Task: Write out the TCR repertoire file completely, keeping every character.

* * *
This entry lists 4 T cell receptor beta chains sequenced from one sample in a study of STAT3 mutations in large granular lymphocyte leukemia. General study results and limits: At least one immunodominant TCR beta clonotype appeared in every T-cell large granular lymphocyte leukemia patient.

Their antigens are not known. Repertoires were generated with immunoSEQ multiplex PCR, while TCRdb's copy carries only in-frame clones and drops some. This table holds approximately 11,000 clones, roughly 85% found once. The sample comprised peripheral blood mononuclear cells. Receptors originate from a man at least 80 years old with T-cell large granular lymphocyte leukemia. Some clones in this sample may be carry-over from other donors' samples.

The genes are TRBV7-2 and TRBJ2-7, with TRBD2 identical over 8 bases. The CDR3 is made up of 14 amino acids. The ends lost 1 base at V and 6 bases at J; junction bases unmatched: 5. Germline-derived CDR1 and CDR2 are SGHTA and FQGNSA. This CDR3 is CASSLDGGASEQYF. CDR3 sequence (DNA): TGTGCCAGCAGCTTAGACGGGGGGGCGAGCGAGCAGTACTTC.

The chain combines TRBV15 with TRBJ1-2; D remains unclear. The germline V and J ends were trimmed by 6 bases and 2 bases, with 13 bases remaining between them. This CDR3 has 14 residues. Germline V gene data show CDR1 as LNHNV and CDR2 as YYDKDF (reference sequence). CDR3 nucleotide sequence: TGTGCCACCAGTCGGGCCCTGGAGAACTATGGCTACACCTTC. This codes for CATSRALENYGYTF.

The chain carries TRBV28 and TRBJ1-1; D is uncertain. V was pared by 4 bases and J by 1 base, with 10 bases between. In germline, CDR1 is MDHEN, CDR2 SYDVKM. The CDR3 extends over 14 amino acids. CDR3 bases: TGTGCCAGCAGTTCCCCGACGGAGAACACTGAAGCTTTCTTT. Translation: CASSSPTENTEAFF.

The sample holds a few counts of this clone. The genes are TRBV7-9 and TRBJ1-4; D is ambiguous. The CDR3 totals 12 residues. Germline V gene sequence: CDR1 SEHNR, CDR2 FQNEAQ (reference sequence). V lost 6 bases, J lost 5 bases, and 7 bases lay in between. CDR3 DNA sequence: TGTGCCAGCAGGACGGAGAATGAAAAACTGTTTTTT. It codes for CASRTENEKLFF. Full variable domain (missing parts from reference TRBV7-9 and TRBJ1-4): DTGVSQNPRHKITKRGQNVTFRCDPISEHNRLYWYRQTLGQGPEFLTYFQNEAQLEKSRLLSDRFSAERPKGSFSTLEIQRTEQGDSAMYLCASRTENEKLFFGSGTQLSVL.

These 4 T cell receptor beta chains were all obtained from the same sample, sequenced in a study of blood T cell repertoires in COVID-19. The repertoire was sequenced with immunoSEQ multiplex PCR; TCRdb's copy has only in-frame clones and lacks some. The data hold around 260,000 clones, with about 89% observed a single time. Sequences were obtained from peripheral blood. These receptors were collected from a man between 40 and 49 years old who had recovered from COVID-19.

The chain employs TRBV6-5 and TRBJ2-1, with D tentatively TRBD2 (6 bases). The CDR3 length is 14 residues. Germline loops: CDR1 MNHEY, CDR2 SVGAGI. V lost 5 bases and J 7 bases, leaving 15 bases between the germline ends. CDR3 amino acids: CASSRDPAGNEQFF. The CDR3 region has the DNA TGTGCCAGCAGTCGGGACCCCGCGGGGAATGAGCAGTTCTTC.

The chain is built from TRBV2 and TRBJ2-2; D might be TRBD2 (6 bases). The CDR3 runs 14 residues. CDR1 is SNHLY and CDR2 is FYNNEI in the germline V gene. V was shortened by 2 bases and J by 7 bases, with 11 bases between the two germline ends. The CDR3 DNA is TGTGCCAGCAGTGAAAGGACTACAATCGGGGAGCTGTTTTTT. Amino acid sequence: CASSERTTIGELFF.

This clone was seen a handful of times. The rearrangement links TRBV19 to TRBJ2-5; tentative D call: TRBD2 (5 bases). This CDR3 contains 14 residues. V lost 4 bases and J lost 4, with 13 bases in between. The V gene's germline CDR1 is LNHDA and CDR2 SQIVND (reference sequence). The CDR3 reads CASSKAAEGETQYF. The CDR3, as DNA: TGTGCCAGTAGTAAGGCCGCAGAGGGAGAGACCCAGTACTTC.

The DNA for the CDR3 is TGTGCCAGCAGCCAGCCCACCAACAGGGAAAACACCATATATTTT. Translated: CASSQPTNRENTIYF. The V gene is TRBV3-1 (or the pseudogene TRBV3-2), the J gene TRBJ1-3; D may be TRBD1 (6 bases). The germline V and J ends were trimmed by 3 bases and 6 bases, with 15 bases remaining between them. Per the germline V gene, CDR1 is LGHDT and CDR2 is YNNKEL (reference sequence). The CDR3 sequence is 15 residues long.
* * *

This entry lists 4 T cell receptor beta chains sequenced from one sample in a study of STAT3 mutations in large granular lymphocyte leukemia. General study results and limits: At least one immunodominant TCR beta clonotype appeared in every T-cell large granular lymphocyte leukemia patient.

Their antigens are not known. Repertoires were generated with immunoSEQ multiplex PCR, while TCRdb's copy carries only in-frame clones and drops some. This table holds approximately 11,000 clones, roughly 85% found once. The sample comprised peripheral blood mononuclear cells. Receptors originate from a man at least 80 years old with T-cell large granular lymphocyte leukemia. Some clones in this sample may be carry-over from other donors' samples.

The genes are TRBV7-2 and TRBJ2-7, with TRBD2 identical over 8 bases. The CDR3 is made up of 14 amino acids. The ends lost 1 base at V and 6 bases at J; junction bases unmatched: 5. Germline-derived CDR1 and CDR2 are SGHTA and FQGNSA. This CDR3 is CASSLDGGASEQYF. CDR3 sequence (DNA): TGTGCCAGCAGCTTAGACGGGGGGGCGAGCGAGCAGTACTTC.

The chain combines TRBV15 with TRBJ1-2; D remains unclear. The germline V and J ends were trimmed by 6 bases and 2 bases, with 13 bases remaining between them. This CDR3 has 14 residues. Germline V gene data show CDR1 as LNHNV and CDR2 as YYDKDF (reference sequence). CDR3 nucleotide sequence: TGTGCCACCAGTCGGGCCCTGGAGAACTATGGCTACACCTTC. This codes for CATSRALENYGYTF.

The chain carries TRBV28 and TRBJ1-1; D is uncertain. V was pared by 4 bases and J by 1 base, with 10 bases between. In germline, CDR1 is MDHEN, CDR2 SYDVKM. The CDR3 extends over 14 amino acids. CDR3 bases: TGTGCCAGCAGTTCCCCGACGGAGAACACTGAAGCTTTCTTT. Translation: CASSSPTENTEAFF.

The sample holds a few counts of this clone. The genes are TRBV7-9 and TRBJ1-4; D is ambiguous. The CDR3 totals 12 residues. Germline V gene sequence: CDR1 SEHNR, CDR2 FQNEAQ (reference sequence). V lost 6 bases, J lost 5 bases, and 7 bases lay in between. CDR3 DNA sequence: TGTGCCAGCAGGACGGAGAATGAAAAACTGTTTTTT. It codes for CASRTENEKLFF. Full variable domain (missing parts from reference TRBV7-9 and TRBJ1-4): DTGVSQNPRHKITKRGQNVTFRCDPISEHNRLYWYRQTLGQGPEFLTYFQNEAQLEKSRLLSDRFSAERPKGSFSTLEIQRTEQGDSAMYLCASRTENEKLFFGSGTQLSVL.

These 4 T cell receptor beta chains were all obtained from the same sample, sequenced in a study of blood T cell repertoires in COVID-19. The repertoire was sequenced with immunoSEQ multiplex PCR; TCRdb's copy has only in-frame clones and lacks some. The data hold around 260,000 clones, with about 89% observed a single time. Sequences were obtained from peripheral blood. These receptors were collected from a man between 40 and 49 years old who had recovered from COVID-19.

The chain employs TRBV6-5 and TRBJ2-1, with D tentatively TRBD2 (6 bases). The CDR3 length is 14 residues. Germline loops: CDR1 MNHEY, CDR2 SVGAGI. V lost 5 bases and J 7 bases, leaving 15 bases between the germline ends. CDR3 amino acids: CASSRDPAGNEQFF. The CDR3 region has the DNA TGTGCCAGCAGTCGGGACCCCGCGGGGAATGAGCAGTTCTTC.

The chain is built from TRBV2 and TRBJ2-2; D might be TRBD2 (6 bases). The CDR3 runs 14 residues. CDR1 is SNHLY and CDR2 is FYNNEI in the germline V gene. V was shortened by 2 bases and J by 7 bases, with 11 bases between the two germline ends. The CDR3 DNA is TGTGCCAGCAGTGAAAGGACTACAATCGGGGAGCTGTTTTTT. Amino acid sequence: CASSERTTIGELFF.

This clone was seen a handful of times. The rearrangement links TRBV19 to TRBJ2-5; tentative D call: TRBD2 (5 bases). This CDR3 contains 14 residues. V lost 4 bases and J lost 4, with 13 bases in between. The V gene's germline CDR1 is LNHDA and CDR2 SQIVND (reference sequence). The CDR3 reads CASSKAAEGETQYF. The CDR3, as DNA: TGTGCCAGTAGTAAGGCCGCAGAGGGAGAGACCCAGTACTTC.

The DNA for the CDR3 is TGTGCCAGCAGCCAGCCCACCAACAGGGAAAACACCATATATTTT. Translated: CASSQPTNRENTIYF. The V gene is TRBV3-1 (or the pseudogene TRBV3-2), the J gene TRBJ1-3; D may be TRBD1 (6 bases). The germline V and J ends were trimmed by 3 bases and 6 bases, with 15 bases remaining between them. Per the germline V gene, CDR1 is LGHDT and CDR2 is YNNKEL (reference sequence). The CDR3 sequence is 15 residues long.